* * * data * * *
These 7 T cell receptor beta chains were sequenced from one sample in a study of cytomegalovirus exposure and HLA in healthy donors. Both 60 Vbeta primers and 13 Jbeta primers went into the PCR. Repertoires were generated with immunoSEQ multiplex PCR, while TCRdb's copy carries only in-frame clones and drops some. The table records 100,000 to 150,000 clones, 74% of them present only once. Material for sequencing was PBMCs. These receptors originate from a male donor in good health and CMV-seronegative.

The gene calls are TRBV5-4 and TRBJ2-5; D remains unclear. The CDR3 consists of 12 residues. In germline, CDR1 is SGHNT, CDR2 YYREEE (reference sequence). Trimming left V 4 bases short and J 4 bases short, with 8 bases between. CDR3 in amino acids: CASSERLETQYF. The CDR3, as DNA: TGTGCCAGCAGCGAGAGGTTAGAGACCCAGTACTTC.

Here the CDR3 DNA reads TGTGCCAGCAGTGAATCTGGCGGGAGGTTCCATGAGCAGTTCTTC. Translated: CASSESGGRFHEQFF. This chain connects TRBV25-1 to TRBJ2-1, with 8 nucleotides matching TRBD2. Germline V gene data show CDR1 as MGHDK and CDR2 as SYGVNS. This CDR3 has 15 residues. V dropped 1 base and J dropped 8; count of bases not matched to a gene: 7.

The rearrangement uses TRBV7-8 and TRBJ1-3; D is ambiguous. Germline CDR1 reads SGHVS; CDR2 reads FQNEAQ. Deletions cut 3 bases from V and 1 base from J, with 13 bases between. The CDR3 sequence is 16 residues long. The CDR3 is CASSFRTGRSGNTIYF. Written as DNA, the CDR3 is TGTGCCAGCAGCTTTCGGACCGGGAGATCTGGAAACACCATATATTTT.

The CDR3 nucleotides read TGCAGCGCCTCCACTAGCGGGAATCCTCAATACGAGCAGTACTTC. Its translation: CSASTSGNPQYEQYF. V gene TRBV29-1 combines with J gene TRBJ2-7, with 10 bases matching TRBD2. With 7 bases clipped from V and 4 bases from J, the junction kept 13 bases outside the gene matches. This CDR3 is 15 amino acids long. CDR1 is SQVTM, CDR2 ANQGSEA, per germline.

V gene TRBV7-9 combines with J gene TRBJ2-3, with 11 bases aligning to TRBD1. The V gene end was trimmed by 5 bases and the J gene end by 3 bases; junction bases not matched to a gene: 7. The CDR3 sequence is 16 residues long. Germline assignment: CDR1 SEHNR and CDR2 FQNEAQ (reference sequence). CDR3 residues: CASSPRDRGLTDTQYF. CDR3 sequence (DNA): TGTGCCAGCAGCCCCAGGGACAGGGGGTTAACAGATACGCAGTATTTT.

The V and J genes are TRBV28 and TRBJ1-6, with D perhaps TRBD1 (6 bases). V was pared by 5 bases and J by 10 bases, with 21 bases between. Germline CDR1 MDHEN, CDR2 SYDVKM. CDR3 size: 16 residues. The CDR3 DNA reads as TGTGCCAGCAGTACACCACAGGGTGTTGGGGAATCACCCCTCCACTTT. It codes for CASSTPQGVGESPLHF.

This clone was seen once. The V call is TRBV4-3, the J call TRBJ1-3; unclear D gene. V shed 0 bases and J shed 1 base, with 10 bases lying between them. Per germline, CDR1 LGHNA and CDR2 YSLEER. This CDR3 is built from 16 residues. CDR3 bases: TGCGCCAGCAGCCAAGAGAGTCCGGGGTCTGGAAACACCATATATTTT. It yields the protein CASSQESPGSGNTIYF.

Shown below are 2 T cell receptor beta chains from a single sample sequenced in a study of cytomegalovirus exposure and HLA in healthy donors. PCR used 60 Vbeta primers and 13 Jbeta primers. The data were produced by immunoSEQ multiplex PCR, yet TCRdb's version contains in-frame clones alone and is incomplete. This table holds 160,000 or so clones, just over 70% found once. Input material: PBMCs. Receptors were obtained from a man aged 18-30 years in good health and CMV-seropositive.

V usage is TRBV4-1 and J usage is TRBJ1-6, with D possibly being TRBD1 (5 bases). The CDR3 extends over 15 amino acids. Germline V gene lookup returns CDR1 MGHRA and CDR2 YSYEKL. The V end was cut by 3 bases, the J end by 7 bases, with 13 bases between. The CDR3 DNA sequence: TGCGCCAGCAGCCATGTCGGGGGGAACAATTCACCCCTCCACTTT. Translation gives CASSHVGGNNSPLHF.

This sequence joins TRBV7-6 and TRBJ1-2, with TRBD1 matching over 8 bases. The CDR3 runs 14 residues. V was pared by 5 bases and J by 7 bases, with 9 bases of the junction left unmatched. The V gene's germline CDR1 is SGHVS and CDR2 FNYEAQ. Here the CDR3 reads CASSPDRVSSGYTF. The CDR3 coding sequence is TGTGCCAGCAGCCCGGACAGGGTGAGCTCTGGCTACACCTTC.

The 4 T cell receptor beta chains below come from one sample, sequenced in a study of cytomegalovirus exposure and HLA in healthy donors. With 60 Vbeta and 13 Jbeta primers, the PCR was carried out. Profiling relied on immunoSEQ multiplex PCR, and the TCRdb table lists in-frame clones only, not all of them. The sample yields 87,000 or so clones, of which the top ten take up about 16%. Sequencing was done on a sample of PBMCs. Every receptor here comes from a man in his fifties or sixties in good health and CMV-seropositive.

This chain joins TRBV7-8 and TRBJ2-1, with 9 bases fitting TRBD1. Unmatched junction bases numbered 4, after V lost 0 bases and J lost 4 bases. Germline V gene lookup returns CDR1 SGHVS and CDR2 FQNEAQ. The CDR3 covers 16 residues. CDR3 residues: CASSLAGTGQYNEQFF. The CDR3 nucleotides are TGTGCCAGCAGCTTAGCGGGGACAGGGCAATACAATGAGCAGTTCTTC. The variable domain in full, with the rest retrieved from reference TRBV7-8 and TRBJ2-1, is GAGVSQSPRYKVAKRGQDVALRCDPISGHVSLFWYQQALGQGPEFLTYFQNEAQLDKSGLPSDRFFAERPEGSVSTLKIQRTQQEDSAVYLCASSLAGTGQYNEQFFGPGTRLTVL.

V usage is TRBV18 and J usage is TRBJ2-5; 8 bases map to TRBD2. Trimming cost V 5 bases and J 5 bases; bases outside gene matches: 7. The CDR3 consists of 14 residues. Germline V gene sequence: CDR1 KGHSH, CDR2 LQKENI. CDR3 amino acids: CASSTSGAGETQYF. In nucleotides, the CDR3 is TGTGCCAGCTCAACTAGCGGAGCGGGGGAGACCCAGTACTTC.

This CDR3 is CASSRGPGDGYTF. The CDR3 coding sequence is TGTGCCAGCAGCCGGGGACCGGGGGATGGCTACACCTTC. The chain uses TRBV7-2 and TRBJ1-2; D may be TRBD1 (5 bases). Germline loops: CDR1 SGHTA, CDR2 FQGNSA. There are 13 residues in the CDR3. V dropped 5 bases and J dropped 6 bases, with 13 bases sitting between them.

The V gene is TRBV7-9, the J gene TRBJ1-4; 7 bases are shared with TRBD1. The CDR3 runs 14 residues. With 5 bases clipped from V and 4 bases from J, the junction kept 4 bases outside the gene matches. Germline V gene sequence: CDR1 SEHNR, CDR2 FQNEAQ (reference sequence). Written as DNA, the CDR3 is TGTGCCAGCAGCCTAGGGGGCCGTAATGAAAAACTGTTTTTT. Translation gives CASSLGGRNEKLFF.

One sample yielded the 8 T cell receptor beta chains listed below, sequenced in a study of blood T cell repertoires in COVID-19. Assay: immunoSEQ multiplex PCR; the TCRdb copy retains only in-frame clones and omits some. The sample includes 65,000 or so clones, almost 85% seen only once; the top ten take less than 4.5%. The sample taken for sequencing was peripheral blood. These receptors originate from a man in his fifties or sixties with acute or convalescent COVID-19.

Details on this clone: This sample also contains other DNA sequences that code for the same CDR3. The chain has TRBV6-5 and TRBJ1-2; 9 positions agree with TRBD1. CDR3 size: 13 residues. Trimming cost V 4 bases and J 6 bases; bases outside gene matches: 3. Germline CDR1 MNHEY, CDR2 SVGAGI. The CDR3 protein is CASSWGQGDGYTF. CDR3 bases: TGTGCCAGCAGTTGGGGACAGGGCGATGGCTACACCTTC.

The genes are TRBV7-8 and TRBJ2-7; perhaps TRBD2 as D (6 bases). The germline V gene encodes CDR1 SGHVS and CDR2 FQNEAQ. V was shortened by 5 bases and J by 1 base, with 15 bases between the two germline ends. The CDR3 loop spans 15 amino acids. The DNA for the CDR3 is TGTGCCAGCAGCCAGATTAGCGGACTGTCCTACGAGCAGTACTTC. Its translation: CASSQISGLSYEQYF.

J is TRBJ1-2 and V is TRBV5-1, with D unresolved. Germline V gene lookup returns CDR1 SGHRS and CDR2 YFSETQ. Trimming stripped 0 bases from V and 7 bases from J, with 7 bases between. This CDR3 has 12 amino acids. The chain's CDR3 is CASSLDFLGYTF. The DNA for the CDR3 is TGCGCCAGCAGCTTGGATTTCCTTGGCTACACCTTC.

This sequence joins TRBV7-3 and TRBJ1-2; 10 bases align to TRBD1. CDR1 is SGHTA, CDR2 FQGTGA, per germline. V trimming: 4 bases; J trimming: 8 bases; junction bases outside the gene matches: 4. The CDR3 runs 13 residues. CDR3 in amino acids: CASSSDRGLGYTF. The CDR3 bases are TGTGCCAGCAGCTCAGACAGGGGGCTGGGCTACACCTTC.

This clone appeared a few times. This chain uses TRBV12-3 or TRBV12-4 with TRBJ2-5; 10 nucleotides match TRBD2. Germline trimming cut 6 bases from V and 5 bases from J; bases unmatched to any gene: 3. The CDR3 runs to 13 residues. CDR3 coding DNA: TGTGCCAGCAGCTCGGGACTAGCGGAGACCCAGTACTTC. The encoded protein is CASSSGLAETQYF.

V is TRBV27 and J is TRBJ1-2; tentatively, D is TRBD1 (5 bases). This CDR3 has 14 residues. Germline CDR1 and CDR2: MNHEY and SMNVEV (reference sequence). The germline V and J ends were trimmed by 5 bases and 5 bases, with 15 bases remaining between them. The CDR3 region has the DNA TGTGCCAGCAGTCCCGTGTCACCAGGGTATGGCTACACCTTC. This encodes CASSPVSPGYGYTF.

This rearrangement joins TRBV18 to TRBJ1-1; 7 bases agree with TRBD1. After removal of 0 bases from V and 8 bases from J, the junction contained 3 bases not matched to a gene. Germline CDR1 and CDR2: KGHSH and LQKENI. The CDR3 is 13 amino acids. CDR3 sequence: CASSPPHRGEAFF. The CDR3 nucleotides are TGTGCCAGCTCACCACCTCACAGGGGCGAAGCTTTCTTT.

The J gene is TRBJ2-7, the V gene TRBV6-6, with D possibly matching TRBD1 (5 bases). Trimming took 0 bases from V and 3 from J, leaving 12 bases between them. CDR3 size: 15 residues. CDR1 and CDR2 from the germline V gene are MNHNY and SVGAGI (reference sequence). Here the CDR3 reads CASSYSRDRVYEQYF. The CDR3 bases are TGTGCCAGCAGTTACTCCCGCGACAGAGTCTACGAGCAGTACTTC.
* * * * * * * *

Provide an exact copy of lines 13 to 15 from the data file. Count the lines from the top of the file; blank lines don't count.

This chain joins TRBV7-8 and TRBJ2-1, with 9 bases fitting TRBD1. Unmatched junction bases numbered 4, after V lost 0 bases and J lost 4 bases. Germline V gene lookup returns CDR1 SGHVS and CDR2 FQNEAQ. The CDR3 covers 16 residues. CDR3 residues: CASSLAGTGQYNEQFF. The CDR3 nucleotides are TGTGCCAGCAGCTTAGCGGGGACAGGGCAATACAATGAGCAGTTCTTC. The variable domain in full, with the rest retrieved from reference TRBV7-8 and TRBJ2-1, is GAGVSQSPRYKVAKRGQDVALRCDPISGHVSLFWYQQALGQGPEFLTYFQNEAQLDKSGLPSDRFFAERPEGSVSTLKIQRTQQEDSAVYLCASSLAGTGQYNEQFFGPGTRLTVL.

V usage is TRBV18 and J usage is TRBJ2-5; 8 bases map to TRBD2. Trimming cost V 5 bases and J 5 bases; bases outside gene matches: 7. The CDR3 consists of 14 residues. Germline V gene sequence: CDR1 KGHSH, CDR2 LQKENI. CDR3 amino acids: CASSTSGAGETQYF. In nucleotides, the CDR3 is TGTGCCAGCTCAACTAGCGGAGCGGGGGAGACCCAGTACTTC.

This CDR3 is CASSRGPGDGYTF. The CDR3 coding sequence is TGTGCCAGCAGCCGGGGACCGGGGGATGGCTACACCTTC. The chain uses TRBV7-2 and TRBJ1-2; D may be TRBD1 (5 bases). Germline loops: CDR1 SGHTA, CDR2 FQGNSA. There are 13 residues in the CDR3. V dropped 5 bases and J dropped 6 bases, with 13 bases sitting between them.